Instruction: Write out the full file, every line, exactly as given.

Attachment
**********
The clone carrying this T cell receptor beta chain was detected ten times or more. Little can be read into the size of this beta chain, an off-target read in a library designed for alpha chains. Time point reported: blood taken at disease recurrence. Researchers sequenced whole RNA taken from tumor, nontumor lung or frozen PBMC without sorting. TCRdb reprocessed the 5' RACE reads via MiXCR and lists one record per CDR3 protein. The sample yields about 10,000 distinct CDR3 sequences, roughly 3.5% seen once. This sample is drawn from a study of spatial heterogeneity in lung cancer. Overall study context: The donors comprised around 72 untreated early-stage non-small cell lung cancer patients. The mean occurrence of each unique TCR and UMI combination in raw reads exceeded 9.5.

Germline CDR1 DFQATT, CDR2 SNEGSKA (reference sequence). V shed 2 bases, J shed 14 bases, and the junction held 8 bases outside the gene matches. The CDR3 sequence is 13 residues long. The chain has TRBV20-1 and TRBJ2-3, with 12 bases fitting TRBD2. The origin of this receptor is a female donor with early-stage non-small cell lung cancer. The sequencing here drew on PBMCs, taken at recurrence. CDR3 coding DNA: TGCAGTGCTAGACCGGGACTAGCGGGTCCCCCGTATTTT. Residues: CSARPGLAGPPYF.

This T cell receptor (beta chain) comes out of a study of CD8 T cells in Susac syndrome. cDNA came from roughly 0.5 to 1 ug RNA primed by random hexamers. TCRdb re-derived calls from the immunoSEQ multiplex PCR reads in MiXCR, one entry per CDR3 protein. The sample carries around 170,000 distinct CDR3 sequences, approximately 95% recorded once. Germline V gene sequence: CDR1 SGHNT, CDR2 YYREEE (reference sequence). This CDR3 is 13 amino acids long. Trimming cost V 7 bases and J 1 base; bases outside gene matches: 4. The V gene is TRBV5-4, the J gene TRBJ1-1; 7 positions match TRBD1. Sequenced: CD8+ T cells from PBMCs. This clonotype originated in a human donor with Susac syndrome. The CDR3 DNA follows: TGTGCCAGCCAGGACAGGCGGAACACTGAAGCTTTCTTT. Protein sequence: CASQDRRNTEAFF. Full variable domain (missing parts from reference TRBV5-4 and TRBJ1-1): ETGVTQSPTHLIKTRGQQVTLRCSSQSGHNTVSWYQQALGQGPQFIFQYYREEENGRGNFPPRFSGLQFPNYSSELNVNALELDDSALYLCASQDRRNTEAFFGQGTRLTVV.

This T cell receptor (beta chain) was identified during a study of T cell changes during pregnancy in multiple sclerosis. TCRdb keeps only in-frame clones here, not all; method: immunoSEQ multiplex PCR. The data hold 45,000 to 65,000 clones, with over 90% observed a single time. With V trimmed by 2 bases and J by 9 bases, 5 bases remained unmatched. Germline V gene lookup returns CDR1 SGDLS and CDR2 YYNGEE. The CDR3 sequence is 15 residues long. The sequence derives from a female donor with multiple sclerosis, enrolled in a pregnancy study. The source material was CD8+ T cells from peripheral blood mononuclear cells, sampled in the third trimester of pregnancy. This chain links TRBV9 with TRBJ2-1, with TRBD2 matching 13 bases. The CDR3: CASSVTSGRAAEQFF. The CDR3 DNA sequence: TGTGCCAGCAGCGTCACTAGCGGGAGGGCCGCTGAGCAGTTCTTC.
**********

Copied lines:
The clone carrying this T cell receptor beta chain was detected ten times or more. Little can be read into the size of this beta chain, an off-target read in a library designed for alpha chains. Time point reported: blood taken at disease recurrence. Researchers sequenced whole RNA taken from tumor, nontumor lung or frozen PBMC without sorting. TCRdb reprocessed the 5' RACE reads via MiXCR and lists one record per CDR3 protein. The sample yields about 10,000 distinct CDR3 sequences, roughly 3.5% seen once. This sample is drawn from a study of spatial heterogeneity in lung cancer. Overall study context: The donors comprised around 72 untreated early-stage non-small cell lung cancer patients. The mean occurrence of each unique TCR and UMI combination in raw reads exceeded 9.5.

Germline CDR1 DFQATT, CDR2 SNEGSKA (reference sequence). V shed 2 bases, J shed 14 bases, and the junction held 8 bases outside the gene matches. The CDR3 sequence is 13 residues long. The chain has TRBV20-1 and TRBJ2-3, with 12 bases fitting TRBD2. The origin of this receptor is a female donor with early-stage non-small cell lung cancer. The sequencing here drew on PBMCs, taken at recurrence. CDR3 coding DNA: TGCAGTGCTAGACCGGGACTAGCGGGTCCCCCGTATTTT. Residues: CSARPGLAGPPYF.

This T cell receptor (beta chain) comes out of a study of CD8 T cells in Susac syndrome. cDNA came from roughly 0.5 to 1 ug RNA primed by random hexamers. TCRdb re-derived calls from the immunoSEQ multiplex PCR reads in MiXCR, one entry per CDR3 protein. The sample carries around 170,000 distinct CDR3 sequences, approximately 95% recorded once. Germline V gene sequence: CDR1 SGHNT, CDR2 YYREEE (reference sequence). This CDR3 is 13 amino acids long. Trimming cost V 7 bases and J 1 base; bases outside gene matches: 4. The V gene is TRBV5-4, the J gene TRBJ1-1; 7 positions match TRBD1. Sequenced: CD8+ T cells from PBMCs. This clonotype originated in a human donor with Susac syndrome. The CDR3 DNA follows: TGTGCCAGCCAGGACAGGCGGAACACTGAAGCTTTCTTT. Protein sequence: CASQDRRNTEAFF. Full variable domain (missing parts from reference TRBV5-4 and TRBJ1-1): ETGVTQSPTHLIKTRGQQVTLRCSSQSGHNTVSWYQQALGQGPQFIFQYYREEENGRGNFPPRFSGLQFPNYSSELNVNALELDDSALYLCASQDRRNTEAFFGQGTRLTVV.

This T cell receptor (beta chain) was identified during a study of T cell changes during pregnancy in multiple sclerosis. TCRdb keeps only in-frame clones here, not all; method: immunoSEQ multiplex PCR. The data hold 45,000 to 65,000 clones, with over 90% observed a single time. With V trimmed by 2 bases and J by 9 bases, 5 bases remained unmatched. Germline V gene lookup returns CDR1 SGDLS and CDR2 YYNGEE. The CDR3 sequence is 15 residues long. The sequence derives from a female donor with multiple sclerosis, enrolled in a pregnancy study. The source material was CD8+ T cells from peripheral blood mononuclear cells, sampled in the third trimester of pregnancy. This chain links TRBV9 with TRBJ2-1, with TRBD2 matching 13 bases. The CDR3: CASSVTSGRAAEQFF. The CDR3 DNA sequence: TGTGCCAGCAGCGTCACTAGCGGGAGGGCCGCTGAGCAGTTCTTC.